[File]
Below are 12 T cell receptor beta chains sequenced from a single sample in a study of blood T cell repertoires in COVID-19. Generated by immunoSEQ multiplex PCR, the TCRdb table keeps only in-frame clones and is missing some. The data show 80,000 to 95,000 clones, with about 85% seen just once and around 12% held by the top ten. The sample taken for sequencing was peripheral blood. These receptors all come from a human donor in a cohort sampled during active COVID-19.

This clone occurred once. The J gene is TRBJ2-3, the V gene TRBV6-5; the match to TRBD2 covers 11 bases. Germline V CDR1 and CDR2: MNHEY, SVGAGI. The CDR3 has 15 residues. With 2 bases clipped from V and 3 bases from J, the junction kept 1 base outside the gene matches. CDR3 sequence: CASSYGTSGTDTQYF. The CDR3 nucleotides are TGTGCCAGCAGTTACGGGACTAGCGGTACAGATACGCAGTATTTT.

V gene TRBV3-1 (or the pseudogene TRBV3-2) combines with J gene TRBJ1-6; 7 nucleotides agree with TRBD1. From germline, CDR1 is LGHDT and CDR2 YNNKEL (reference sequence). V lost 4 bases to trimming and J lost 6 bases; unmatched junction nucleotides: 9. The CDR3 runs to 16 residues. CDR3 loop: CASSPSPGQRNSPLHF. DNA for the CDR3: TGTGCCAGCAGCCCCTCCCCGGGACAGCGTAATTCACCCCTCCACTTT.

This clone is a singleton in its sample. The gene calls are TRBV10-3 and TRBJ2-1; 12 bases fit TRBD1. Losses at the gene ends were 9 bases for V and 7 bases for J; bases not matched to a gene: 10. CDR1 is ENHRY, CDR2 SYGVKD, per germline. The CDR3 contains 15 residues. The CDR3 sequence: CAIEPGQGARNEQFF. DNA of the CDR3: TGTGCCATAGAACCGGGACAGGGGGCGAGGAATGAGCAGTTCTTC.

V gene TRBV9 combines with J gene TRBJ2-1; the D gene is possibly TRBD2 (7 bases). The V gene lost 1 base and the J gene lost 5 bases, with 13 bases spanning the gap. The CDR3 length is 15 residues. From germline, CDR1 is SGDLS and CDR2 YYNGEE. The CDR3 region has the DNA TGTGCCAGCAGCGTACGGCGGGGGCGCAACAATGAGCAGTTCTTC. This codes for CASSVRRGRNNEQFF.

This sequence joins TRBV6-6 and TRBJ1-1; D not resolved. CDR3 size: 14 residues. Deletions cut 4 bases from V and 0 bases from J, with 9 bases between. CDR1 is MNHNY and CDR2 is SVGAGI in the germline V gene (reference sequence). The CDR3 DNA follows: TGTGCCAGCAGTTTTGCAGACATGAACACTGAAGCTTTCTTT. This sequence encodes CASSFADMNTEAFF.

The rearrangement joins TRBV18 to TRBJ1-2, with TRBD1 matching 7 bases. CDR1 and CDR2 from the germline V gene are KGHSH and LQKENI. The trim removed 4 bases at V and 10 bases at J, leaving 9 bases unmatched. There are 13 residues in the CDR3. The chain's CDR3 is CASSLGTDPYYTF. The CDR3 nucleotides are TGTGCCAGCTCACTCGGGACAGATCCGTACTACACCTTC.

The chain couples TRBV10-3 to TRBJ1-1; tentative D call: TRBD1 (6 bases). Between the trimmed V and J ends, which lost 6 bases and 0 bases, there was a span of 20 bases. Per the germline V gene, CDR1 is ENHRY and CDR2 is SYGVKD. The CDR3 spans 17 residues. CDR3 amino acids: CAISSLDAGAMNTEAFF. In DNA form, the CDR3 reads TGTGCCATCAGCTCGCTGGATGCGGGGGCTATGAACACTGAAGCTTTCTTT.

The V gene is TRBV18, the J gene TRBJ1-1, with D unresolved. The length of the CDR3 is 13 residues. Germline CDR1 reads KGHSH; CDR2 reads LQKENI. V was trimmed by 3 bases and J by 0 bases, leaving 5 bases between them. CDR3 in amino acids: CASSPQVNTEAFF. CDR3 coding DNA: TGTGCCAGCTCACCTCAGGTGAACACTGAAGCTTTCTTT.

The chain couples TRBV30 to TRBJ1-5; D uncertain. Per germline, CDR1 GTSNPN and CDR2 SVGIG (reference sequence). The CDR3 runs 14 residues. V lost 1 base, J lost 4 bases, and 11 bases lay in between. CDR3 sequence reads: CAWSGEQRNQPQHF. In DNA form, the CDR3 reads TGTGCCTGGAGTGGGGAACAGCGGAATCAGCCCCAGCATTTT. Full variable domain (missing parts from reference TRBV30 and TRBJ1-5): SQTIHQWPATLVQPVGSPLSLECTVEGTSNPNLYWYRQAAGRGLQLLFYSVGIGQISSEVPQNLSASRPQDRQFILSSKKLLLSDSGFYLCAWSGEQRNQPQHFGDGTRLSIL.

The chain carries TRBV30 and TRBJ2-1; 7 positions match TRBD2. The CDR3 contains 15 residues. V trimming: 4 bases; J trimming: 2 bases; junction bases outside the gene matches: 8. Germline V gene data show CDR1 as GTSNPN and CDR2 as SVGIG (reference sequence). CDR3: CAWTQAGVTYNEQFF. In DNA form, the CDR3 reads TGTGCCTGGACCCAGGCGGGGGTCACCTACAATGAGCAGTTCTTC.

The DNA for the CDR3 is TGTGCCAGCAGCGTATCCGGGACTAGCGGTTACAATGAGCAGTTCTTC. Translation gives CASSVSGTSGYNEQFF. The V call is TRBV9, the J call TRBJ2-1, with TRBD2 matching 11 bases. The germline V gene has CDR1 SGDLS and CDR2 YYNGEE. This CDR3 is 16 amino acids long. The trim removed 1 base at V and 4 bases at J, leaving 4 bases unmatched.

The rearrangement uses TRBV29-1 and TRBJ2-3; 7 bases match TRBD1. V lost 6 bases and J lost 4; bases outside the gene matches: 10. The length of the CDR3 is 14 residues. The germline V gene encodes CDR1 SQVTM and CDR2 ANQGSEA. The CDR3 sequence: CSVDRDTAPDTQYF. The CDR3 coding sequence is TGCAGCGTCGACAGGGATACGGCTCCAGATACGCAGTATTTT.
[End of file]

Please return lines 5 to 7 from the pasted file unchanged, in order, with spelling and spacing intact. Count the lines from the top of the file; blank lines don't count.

V gene TRBV9 combines with J gene TRBJ2-1; the D gene is possibly TRBD2 (7 bases). The V gene lost 1 base and the J gene lost 5 bases, with 13 bases spanning the gap. The CDR3 length is 15 residues. From germline, CDR1 is SGDLS and CDR2 YYNGEE. The CDR3 region has the DNA TGTGCCAGCAGCGTACGGCGGGGGCGCAACAATGAGCAGTTCTTC. This codes for CASSVRRGRNNEQFF.

This sequence joins TRBV6-6 and TRBJ1-1; D not resolved. CDR3 size: 14 residues. Deletions cut 4 bases from V and 0 bases from J, with 9 bases between. CDR1 is MNHNY and CDR2 is SVGAGI in the germline V gene (reference sequence). The CDR3 DNA follows: TGTGCCAGCAGTTTTGCAGACATGAACACTGAAGCTTTCTTT. This sequence encodes CASSFADMNTEAFF.

The rearrangement joins TRBV18 to TRBJ1-2, with TRBD1 matching 7 bases. CDR1 and CDR2 from the germline V gene are KGHSH and LQKENI. The trim removed 4 bases at V and 10 bases at J, leaving 9 bases unmatched. There are 13 residues in the CDR3. The chain's CDR3 is CASSLGTDPYYTF. The CDR3 nucleotides are TGTGCCAGCTCACTCGGGACAGATCCGTACTACACCTTC.